With Disrupt NYC 2012 literally a day away (tickets here), it’s hard not to think about the past success of our former Battlefield startups. I’ve taken a close look at quite a few over the past couple weeks, and to be honest none have come as far as Mint.com. The company has rocketed to success since launching at TC40 in September, 2007, and subsequently winning the top prize at the Battlefield.
When I spoke to VP and general manager of Mint, Aaron Forth, he said that two very specific things, the financial crisis of 2008/09 and a launch on the TechCrunch Disrupt stage, were the main factors of the company’s success, both in acquiring users and being acquired themselves.
Here’s what else he had to say:
TechCrunch: So tell me the story of Mint, from launch until now.
Mint.com: It’s been such a great run. We won TC40 in 2007, and that was the first time our product saw the light of day. It was an intense moment, debuting something we had put so much work into.
Winning gave us a great start. We hit 20,000 users within the first couple hours of the announcement. We’ve been on a crazy growth trajectory ever since, and we saw TechCrunch as a catalyst for getting out of the gate.
It’s a special place to launch, particularly for a service like ours. We were trying to disrupt the personal finance world. We were asking for sensitive information, and credentials to financial accounts. What TechCrunch gave us was access to a young, tech-savvy, comfortable-on-the-web readership that was excited about exploring the service. They didn’t get aggravated by security concerns.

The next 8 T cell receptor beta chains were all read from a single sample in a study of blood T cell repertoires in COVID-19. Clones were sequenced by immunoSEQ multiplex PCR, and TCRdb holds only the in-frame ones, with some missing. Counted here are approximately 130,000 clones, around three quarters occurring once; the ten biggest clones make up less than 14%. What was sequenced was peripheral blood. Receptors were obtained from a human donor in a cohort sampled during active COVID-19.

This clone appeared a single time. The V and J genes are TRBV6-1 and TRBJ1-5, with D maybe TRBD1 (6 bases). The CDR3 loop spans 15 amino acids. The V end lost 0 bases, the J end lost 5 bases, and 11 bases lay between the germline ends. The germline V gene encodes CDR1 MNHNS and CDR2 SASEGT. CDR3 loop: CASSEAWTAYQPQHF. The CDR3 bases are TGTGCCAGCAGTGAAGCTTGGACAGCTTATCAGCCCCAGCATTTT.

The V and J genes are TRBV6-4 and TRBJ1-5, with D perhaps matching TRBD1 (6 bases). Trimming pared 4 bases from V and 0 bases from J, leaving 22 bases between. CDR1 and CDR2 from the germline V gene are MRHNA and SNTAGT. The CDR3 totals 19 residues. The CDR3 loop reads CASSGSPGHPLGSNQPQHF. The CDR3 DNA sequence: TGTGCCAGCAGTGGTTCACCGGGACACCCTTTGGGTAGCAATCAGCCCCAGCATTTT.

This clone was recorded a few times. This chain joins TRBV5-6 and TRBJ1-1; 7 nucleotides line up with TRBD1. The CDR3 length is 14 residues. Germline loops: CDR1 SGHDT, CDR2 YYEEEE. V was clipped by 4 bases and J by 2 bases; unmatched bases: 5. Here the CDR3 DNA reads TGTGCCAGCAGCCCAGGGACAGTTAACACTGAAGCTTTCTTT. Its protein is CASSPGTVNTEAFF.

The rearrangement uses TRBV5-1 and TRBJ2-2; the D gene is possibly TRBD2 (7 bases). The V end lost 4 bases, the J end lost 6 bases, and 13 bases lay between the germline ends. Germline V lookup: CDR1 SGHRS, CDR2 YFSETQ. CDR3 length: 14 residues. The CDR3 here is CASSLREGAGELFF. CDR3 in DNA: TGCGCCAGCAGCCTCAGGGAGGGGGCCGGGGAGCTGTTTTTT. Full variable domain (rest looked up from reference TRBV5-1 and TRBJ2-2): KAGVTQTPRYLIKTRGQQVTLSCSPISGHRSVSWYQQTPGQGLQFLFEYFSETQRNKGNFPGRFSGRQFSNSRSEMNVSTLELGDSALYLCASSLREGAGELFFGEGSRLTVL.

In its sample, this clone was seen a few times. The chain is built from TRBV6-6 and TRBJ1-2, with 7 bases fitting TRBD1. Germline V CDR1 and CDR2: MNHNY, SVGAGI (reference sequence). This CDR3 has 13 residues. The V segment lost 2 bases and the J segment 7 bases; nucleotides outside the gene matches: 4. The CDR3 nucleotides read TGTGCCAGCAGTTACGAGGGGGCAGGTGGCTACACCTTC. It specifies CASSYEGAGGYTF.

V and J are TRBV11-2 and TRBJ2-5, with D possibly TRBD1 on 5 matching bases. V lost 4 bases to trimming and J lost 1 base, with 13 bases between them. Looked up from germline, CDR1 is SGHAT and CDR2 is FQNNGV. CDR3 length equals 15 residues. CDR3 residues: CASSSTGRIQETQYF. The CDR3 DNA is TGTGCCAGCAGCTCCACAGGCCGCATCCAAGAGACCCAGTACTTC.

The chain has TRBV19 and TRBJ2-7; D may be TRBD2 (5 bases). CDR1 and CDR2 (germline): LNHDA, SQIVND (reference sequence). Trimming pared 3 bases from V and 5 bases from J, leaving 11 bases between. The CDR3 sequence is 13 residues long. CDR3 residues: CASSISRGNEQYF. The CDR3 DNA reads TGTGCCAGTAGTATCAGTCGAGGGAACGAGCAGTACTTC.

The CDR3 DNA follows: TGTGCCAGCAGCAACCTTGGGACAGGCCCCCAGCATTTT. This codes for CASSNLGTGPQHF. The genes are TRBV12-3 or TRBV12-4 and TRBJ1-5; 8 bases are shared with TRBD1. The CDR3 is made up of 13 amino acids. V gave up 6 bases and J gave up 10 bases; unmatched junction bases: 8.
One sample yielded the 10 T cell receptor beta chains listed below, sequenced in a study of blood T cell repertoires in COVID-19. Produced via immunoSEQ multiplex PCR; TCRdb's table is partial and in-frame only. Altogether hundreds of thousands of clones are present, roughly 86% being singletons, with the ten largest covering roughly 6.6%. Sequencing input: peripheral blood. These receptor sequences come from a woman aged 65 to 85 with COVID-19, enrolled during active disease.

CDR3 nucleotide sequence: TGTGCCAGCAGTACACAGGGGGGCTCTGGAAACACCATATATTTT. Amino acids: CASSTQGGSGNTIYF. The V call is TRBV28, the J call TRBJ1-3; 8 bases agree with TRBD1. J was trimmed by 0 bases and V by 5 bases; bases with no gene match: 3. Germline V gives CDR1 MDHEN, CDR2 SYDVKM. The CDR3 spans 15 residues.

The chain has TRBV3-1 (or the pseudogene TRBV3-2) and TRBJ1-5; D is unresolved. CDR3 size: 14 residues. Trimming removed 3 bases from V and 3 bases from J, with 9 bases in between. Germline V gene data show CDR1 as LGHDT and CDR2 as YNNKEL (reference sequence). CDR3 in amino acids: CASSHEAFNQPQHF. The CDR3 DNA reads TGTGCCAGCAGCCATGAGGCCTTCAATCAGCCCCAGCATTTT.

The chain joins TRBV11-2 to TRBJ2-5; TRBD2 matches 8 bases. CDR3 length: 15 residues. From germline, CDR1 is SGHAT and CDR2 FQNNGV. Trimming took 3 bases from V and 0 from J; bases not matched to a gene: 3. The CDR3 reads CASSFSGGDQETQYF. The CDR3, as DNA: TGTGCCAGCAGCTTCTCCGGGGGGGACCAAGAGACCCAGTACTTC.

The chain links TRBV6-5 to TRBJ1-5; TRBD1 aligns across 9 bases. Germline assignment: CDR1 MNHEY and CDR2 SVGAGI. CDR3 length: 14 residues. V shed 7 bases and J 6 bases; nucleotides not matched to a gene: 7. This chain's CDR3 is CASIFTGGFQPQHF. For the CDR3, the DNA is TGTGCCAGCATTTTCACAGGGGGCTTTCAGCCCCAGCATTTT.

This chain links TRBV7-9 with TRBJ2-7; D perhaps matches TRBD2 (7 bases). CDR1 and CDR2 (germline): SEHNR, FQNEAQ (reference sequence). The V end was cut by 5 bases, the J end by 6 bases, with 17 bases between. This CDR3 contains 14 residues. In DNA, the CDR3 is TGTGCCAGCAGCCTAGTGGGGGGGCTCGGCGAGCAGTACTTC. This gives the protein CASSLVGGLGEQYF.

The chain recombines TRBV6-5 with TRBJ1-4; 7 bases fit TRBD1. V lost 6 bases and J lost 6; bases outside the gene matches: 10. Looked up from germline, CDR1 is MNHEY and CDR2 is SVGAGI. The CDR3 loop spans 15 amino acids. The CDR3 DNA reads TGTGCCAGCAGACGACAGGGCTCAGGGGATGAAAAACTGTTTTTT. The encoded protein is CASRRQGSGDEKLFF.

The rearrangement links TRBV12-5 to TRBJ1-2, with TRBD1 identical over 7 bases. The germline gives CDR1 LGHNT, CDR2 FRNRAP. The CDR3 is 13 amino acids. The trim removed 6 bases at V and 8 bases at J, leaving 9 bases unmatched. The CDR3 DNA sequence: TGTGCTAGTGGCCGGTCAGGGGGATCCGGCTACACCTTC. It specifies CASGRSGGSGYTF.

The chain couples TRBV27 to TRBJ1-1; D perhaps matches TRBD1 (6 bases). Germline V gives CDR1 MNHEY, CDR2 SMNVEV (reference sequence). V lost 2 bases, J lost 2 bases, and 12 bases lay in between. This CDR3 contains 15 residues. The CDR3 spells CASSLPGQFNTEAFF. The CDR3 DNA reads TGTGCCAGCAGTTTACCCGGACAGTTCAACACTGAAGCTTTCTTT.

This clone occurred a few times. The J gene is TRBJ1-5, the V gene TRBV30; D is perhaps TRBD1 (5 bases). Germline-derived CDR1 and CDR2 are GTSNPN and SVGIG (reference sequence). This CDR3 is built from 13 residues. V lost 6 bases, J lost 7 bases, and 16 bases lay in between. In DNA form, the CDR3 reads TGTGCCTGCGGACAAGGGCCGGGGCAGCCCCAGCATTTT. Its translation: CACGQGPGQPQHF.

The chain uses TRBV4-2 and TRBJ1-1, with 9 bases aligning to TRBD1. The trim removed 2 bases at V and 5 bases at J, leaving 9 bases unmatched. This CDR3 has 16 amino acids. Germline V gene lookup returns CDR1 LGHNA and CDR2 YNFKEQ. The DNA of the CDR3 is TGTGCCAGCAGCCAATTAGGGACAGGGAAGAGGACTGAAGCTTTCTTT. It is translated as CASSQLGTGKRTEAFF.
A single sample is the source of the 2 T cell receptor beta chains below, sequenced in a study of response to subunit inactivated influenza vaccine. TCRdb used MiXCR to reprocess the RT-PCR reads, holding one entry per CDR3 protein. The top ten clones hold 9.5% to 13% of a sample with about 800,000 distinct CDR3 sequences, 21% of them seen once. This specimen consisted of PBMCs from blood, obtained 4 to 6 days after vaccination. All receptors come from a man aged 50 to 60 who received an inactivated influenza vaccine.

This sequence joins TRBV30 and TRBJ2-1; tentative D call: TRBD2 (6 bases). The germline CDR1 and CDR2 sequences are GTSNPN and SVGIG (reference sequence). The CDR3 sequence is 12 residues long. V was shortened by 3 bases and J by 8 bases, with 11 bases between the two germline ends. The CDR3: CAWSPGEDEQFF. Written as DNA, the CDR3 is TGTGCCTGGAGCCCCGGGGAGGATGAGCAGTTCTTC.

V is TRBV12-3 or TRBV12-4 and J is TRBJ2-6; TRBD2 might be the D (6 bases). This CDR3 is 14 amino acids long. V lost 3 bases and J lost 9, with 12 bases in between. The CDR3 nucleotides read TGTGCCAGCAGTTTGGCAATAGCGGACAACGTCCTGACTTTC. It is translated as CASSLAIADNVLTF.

It became a very viral growth process for us. We continue to spend very little money in marketing. Our growth is from word of mouth, and the TechCrunch crowd are great amplifiers.
TechCrunch: I seem to get really emotional during the Battlefield. People are launching products they’ve been working on for years sometimes, and it’s a huge moment in their lives. How was the experience of launching on stage?
Mint.com: We came out with a fairly immature product at TC40. So we realized that we had a ways to go. We were very focused on trying to demonstrate the value of the product and into pulling everything into one place. We wanted Mint to do all the work for you, which was our focus at TechCrunch.
But at the time we could only aggregate checking, savings and credit. Over the next two years we worked on rounding out the financial picture, pulling in investments, loan functionality, and adding budgeting features. This type of full view built up quite a lot of data.
We knew where consumers were shopping, and during the financial collapse in 2009, we became a huge resource to the media. Our data was anonymized and aggregated, and we could help the media tell a story with real data. It got our name out, and we continued to see really healthy growth during the economic downturn.
Then we brought out mobile apps. It’s started to really drive us a lot of new users at a very affective acquisition cost. In fact, 60 percent of our new users come from app stores. By then, interest from Intuit and others started to come our way.